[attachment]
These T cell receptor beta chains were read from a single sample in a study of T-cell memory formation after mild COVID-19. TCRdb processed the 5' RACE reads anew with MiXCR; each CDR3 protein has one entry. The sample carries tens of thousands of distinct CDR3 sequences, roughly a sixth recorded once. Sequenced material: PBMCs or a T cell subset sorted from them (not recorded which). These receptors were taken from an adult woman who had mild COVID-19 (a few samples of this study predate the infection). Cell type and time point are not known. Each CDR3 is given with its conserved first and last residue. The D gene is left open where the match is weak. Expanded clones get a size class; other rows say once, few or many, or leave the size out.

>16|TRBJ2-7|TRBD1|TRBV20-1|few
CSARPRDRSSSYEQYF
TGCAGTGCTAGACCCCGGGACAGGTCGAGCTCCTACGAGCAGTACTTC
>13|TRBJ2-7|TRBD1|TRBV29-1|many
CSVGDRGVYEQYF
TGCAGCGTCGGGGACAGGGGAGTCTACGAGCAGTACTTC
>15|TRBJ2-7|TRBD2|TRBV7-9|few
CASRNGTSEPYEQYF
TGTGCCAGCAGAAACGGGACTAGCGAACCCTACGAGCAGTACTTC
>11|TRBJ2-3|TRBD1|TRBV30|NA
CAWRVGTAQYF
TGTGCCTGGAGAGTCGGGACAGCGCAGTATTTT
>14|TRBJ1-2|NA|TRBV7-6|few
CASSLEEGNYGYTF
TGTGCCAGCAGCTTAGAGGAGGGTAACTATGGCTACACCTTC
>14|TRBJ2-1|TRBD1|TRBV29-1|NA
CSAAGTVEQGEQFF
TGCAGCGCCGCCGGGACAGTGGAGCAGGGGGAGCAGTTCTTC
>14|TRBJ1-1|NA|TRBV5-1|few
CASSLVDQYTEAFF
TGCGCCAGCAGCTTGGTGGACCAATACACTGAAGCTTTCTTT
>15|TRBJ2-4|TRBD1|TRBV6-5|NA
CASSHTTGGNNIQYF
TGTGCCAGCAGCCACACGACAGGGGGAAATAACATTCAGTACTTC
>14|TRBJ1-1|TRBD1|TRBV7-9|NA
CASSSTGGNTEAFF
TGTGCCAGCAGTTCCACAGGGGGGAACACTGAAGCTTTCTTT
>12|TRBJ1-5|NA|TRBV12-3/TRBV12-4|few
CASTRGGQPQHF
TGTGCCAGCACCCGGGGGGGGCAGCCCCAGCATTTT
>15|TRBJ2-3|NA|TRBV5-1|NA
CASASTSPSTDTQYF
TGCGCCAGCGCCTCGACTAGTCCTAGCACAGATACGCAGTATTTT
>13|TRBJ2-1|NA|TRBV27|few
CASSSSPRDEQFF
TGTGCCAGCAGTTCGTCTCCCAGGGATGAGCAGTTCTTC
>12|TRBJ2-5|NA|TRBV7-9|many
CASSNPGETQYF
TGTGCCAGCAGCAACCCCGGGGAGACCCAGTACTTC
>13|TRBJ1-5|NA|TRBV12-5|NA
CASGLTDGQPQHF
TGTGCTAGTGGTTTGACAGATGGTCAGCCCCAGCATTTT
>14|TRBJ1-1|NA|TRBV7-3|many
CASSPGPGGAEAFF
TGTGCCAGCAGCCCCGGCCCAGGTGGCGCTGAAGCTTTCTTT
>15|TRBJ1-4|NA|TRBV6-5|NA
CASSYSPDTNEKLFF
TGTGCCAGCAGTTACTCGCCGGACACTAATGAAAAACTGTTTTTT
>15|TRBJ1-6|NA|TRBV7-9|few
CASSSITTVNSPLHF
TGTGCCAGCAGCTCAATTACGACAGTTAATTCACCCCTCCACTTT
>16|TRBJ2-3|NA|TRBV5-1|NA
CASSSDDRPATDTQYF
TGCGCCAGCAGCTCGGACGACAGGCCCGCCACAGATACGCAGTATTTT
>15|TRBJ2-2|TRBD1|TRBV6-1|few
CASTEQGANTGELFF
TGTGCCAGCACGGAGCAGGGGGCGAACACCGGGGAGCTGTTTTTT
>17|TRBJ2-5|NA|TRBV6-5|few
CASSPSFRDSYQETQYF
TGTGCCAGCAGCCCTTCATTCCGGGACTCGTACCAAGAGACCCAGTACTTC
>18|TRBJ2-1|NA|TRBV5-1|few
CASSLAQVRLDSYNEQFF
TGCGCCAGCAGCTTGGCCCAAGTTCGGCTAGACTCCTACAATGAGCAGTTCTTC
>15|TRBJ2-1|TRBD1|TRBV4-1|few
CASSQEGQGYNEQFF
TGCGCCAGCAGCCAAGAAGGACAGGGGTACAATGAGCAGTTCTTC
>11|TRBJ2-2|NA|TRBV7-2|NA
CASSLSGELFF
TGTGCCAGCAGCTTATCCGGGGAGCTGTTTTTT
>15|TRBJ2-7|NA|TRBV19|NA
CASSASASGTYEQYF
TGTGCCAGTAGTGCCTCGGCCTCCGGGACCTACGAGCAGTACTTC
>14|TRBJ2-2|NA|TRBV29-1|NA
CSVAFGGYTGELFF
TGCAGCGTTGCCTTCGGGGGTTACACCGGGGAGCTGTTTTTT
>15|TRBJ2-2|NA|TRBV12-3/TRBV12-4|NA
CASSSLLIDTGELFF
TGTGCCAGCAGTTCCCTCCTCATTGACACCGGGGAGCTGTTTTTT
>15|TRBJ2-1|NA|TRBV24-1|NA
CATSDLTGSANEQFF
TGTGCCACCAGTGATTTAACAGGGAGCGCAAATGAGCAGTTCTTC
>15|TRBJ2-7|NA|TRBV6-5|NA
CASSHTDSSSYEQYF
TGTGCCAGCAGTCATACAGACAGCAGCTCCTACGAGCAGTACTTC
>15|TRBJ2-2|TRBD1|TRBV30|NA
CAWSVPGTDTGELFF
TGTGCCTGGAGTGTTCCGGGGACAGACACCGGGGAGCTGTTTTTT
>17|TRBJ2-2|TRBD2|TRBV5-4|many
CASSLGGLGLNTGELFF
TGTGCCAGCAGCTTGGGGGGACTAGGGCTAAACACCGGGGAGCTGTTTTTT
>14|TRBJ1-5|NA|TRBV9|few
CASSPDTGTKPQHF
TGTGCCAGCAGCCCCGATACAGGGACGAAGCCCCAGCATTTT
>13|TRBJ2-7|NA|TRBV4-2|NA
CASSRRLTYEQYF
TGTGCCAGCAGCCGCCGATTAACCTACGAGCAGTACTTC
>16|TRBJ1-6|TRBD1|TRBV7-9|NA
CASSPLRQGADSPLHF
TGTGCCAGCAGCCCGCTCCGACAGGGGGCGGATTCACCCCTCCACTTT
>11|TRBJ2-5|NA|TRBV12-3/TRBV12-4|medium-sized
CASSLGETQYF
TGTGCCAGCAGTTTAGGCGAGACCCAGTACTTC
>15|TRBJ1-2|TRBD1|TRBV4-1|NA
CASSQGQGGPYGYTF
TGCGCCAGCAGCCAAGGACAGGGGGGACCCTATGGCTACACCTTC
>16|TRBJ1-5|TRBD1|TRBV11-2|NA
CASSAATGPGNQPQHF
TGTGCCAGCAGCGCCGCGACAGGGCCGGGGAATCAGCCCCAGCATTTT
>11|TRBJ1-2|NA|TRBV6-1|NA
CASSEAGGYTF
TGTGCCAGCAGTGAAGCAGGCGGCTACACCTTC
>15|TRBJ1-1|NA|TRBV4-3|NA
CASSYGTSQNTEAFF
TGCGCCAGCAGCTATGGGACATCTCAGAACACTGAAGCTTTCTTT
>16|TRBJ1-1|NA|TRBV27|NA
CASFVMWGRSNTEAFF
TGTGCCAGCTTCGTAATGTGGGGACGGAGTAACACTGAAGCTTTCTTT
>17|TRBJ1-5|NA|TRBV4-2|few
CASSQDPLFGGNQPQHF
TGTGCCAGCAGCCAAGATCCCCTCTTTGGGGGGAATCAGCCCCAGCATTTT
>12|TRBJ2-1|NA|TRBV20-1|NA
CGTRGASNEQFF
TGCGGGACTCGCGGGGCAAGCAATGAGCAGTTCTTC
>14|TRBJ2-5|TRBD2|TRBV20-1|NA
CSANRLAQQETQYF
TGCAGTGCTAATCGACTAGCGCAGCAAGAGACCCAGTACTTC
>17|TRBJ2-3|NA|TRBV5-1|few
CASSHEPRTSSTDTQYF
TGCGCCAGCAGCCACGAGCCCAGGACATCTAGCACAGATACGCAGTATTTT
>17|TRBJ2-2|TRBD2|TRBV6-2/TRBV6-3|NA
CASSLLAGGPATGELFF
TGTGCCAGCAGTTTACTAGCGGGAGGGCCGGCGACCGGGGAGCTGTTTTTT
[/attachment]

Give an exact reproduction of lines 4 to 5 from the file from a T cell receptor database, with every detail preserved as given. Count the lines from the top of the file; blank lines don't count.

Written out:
TGCAGTGCTAGACCCCGGGACAGGTCGAGCTCCTACGAGCAGTACTTC
>13|TRBJ2-7|TRBD1|TRBV29-1|many